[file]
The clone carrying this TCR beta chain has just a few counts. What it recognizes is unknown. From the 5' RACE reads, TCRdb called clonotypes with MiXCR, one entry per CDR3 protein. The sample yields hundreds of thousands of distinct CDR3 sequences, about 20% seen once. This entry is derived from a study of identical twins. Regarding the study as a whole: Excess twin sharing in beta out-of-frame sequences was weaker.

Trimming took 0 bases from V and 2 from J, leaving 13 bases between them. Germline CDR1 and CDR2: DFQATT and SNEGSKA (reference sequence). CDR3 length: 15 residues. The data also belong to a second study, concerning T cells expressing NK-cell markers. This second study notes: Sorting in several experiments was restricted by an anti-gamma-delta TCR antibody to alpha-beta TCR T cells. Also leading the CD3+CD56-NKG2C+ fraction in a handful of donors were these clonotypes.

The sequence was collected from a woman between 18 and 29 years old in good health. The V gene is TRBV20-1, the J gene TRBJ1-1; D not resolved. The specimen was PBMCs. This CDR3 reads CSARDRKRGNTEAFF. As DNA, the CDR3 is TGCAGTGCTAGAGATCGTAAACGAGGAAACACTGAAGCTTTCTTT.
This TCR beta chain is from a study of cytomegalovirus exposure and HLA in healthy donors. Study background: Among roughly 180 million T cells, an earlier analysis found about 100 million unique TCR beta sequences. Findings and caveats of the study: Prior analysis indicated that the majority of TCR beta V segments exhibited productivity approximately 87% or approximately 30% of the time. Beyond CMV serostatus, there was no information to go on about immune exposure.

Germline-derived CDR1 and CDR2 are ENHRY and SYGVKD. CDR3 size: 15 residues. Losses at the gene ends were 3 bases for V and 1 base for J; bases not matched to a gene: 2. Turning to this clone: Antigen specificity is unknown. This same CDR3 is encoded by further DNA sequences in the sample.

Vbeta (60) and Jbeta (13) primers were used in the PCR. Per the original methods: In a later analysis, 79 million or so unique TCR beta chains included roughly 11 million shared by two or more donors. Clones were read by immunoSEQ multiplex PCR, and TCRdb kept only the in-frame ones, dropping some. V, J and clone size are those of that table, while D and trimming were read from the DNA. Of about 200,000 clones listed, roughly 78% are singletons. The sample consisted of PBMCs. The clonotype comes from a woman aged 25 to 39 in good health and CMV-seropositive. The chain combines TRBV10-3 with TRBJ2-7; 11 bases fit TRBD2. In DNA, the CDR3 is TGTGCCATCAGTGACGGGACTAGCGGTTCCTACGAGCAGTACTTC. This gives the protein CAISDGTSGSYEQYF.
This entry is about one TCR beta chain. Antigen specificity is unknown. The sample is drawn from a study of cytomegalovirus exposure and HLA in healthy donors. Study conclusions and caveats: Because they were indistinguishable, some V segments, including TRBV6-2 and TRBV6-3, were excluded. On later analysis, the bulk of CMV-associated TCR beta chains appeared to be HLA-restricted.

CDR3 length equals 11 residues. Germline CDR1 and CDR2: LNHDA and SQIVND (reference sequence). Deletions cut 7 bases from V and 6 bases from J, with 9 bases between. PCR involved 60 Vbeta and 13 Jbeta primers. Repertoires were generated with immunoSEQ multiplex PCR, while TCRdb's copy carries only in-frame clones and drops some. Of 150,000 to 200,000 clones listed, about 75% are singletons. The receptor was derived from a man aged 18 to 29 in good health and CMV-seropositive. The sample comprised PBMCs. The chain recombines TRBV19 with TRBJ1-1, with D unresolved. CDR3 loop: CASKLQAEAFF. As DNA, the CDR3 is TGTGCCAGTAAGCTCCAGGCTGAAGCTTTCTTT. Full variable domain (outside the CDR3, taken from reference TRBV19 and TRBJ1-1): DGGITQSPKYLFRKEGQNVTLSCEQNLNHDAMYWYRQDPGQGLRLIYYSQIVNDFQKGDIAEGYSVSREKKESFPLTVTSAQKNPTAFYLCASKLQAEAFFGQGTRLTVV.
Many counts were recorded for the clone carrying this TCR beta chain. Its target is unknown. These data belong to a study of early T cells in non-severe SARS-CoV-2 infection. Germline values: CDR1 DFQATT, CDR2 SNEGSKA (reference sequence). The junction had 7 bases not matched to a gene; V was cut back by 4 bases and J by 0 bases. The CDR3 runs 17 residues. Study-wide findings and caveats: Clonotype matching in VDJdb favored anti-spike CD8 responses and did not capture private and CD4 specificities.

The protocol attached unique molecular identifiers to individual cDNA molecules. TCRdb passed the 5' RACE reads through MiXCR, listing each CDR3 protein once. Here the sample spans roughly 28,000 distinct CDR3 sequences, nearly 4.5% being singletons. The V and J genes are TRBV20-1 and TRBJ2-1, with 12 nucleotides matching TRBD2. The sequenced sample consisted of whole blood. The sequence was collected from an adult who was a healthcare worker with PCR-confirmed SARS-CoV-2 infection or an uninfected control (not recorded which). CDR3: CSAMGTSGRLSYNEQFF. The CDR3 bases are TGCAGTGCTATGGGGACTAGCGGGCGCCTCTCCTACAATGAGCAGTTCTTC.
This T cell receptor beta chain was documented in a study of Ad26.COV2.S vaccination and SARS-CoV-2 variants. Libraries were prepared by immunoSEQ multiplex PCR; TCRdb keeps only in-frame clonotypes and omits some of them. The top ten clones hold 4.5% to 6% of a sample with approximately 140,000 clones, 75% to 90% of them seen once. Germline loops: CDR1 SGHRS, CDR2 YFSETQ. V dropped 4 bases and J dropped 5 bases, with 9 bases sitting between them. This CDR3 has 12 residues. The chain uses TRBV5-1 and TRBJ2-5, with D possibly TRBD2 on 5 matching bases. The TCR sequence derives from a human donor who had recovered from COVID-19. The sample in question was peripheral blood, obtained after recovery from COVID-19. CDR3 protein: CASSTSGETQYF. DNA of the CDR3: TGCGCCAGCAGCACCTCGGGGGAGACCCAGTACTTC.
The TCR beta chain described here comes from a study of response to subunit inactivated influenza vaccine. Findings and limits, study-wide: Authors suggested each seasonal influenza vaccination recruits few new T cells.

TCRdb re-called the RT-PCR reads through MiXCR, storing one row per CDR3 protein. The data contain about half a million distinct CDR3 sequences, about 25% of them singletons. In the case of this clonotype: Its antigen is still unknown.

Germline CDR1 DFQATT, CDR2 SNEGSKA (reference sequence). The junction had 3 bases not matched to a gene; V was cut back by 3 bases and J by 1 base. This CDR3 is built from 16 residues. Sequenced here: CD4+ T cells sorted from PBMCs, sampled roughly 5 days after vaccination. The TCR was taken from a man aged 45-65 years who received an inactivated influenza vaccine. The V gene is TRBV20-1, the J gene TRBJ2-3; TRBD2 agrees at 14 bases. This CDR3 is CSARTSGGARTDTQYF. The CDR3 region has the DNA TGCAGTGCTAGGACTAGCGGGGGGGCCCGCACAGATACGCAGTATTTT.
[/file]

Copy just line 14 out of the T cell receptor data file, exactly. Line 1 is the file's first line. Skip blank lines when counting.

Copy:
Germline CDR1 DFQATT, CDR2 SNEGSKA (reference sequence). The junction had 3 bases not matched to a gene; V was cut back by 3 bases and J by 1 base. This CDR3 is built from 16 residues. Sequenced here: CD4+ T cells sorted from PBMCs, sampled roughly 5 days after vaccination. The TCR was taken from a man aged 45-65 years who received an inactivated influenza vaccine. The V gene is TRBV20-1, the J gene TRBJ2-3; TRBD2 agrees at 14 bases. This CDR3 is CSARTSGGARTDTQYF. The CDR3 region has the DNA TGCAGTGCTAGGACTAGCGGGGGGGCCCGCACAGATACGCAGTATTTT.